A matrix was developed to provide a framework to organize information and compare the relative cost in monetary and human resources of owning and using traditional and innovative residential major cooking appliances. Laboratory data collected by the first author and by other university researchers with the same five types of cook tops and a microwave oven were analyzed with ANOVA, Student‐Newman‐Keuls, and Tukey's HDS procedures. Data were then used to complete the matrix comprising monetary and human resource dimensions thought to contribute to the total cost of ownership and use. Each dimension was assigned a weight to represent its level of importance to consumers. Based on the data, appliances were ranked high, medium, or low on each dimension of the matrix, and a total score was developed for each appliance. The microwave oven received the highest score, followed in order by cooktops with conventional gas burners, conventional electric coils, solid elements, and induction elements. Additional work is needed to refine data collection techniques, to expand the data set to include all types of major appliances currently available for surface cooking, and to validate the content and weights of the matrix.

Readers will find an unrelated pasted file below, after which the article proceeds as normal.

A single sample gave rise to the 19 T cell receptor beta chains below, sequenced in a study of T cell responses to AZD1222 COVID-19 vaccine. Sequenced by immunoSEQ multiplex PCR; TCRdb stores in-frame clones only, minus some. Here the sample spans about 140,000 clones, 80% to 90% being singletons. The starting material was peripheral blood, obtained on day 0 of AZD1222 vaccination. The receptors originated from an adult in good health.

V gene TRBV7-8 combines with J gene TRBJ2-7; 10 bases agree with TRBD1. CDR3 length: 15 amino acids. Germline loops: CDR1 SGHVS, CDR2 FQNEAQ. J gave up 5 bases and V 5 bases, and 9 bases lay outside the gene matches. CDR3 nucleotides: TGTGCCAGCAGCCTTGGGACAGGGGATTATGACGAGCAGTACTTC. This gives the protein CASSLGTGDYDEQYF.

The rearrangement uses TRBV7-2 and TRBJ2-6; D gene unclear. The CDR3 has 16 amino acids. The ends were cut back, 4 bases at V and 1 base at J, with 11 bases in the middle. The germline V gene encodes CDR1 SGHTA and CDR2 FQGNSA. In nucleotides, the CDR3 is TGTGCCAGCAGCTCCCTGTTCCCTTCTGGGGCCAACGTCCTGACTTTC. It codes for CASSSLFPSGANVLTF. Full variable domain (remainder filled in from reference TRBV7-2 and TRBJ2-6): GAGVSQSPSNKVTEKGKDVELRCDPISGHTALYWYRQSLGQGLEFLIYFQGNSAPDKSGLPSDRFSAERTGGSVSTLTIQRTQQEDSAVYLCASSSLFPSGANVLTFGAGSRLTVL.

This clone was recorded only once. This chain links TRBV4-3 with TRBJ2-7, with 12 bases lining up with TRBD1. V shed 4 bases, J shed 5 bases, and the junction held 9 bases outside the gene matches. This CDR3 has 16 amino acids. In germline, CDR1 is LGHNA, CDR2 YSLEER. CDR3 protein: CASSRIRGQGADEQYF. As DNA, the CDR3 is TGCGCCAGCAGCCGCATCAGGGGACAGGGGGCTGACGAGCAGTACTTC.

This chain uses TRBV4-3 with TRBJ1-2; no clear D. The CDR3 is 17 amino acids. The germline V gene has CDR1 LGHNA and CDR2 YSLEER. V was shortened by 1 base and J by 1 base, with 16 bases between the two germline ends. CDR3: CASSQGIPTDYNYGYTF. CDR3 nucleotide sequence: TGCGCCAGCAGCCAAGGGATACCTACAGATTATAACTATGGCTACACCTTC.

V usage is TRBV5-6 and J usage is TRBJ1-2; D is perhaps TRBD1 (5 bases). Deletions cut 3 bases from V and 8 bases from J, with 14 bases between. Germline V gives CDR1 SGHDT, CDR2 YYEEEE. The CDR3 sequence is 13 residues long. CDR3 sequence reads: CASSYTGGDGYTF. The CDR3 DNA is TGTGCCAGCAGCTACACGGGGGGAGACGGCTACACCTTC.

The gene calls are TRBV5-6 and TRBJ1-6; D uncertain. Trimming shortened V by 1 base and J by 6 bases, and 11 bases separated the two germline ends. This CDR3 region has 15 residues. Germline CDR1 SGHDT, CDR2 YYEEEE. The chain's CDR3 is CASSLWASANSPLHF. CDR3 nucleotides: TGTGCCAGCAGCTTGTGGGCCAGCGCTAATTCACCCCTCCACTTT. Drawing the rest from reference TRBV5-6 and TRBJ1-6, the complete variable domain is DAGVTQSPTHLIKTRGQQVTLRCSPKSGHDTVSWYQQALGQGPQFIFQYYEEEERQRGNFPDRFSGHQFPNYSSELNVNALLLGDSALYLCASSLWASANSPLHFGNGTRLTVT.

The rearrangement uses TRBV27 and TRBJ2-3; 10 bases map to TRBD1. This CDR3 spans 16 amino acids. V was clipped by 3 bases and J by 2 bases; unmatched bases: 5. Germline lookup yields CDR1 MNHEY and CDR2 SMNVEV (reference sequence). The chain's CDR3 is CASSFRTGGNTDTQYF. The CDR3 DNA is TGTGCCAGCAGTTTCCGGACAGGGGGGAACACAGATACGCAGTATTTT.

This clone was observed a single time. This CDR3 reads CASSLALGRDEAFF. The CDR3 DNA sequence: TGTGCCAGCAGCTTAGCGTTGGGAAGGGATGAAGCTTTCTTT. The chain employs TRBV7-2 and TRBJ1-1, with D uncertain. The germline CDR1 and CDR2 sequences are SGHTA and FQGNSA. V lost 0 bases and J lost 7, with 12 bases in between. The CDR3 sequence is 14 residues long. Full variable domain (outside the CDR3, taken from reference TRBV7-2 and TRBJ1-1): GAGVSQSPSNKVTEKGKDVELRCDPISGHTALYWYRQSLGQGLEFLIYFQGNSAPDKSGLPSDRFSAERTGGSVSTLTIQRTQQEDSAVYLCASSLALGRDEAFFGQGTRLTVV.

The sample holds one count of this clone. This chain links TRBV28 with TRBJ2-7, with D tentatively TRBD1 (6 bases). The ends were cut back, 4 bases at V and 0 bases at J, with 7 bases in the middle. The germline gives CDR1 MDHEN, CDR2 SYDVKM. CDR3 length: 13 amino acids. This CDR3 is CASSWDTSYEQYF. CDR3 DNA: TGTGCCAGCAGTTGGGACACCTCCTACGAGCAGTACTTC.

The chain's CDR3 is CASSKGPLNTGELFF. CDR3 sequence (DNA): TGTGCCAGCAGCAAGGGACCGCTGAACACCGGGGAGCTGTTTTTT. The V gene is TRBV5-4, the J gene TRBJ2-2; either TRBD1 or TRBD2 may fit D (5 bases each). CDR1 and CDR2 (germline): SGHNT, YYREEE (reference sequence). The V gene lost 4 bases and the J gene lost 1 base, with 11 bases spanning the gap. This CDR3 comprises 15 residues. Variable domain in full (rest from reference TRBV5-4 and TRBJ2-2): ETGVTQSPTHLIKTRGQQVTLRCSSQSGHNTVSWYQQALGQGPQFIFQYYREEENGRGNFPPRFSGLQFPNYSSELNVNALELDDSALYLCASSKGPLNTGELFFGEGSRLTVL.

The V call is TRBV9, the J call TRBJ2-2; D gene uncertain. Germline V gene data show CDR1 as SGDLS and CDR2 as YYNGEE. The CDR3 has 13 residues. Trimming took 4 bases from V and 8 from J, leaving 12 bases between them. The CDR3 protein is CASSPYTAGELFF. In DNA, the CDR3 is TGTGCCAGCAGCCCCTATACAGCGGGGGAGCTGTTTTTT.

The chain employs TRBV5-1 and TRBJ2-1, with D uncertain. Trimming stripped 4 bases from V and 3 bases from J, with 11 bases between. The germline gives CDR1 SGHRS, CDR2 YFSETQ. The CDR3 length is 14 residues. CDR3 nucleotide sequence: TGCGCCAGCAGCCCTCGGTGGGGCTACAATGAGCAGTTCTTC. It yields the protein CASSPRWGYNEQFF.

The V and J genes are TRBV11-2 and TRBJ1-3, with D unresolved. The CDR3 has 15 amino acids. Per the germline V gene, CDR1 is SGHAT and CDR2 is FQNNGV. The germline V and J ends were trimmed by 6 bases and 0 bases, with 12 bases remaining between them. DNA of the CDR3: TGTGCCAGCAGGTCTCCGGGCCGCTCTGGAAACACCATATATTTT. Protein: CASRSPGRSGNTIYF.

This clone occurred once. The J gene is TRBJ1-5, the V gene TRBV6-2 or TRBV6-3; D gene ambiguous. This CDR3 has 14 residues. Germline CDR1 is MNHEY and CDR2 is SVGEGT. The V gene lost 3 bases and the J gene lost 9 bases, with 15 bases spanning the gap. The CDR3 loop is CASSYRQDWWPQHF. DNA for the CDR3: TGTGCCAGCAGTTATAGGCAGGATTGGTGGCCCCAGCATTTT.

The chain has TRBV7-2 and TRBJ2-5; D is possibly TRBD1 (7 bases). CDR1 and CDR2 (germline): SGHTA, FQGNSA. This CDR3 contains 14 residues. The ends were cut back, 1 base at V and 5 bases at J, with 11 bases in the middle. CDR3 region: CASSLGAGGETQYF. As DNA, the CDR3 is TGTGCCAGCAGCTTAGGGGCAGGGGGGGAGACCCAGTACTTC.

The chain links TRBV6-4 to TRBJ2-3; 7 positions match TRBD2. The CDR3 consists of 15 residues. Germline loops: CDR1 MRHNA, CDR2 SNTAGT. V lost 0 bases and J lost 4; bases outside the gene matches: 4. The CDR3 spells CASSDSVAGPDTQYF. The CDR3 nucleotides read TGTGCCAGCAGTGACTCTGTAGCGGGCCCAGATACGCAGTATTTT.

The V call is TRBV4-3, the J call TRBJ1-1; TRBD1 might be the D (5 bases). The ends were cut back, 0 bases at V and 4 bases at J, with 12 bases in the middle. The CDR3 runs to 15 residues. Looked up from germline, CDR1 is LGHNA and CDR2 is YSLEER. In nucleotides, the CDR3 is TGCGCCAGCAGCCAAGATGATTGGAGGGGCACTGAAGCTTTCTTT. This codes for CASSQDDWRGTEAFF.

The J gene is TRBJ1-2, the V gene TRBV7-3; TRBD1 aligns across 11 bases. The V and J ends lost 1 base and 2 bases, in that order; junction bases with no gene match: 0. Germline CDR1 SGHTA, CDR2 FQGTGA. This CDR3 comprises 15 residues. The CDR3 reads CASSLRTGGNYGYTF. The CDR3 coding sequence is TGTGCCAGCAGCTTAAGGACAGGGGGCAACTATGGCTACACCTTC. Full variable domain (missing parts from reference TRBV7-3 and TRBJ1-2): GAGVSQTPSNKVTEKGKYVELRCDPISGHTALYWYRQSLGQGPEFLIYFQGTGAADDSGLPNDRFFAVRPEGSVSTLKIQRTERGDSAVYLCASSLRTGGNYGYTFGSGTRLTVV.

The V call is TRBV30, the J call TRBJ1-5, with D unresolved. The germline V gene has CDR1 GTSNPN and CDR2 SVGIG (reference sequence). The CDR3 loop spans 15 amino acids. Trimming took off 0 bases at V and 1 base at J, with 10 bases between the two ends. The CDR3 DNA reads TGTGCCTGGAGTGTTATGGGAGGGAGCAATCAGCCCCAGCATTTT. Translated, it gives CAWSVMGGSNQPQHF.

Full Text

Published Version
Open DOI Link

Get access to 115M+ research papers

Discover from 40M+ Open access, 2M+ Pre-prints, 9.5M Topics and 32K+ Journals.

Sign Up Now! It's FREE

Talk to us

Join us for a 30 min session where you can share your feedback and ask us any queries you have

Schedule a call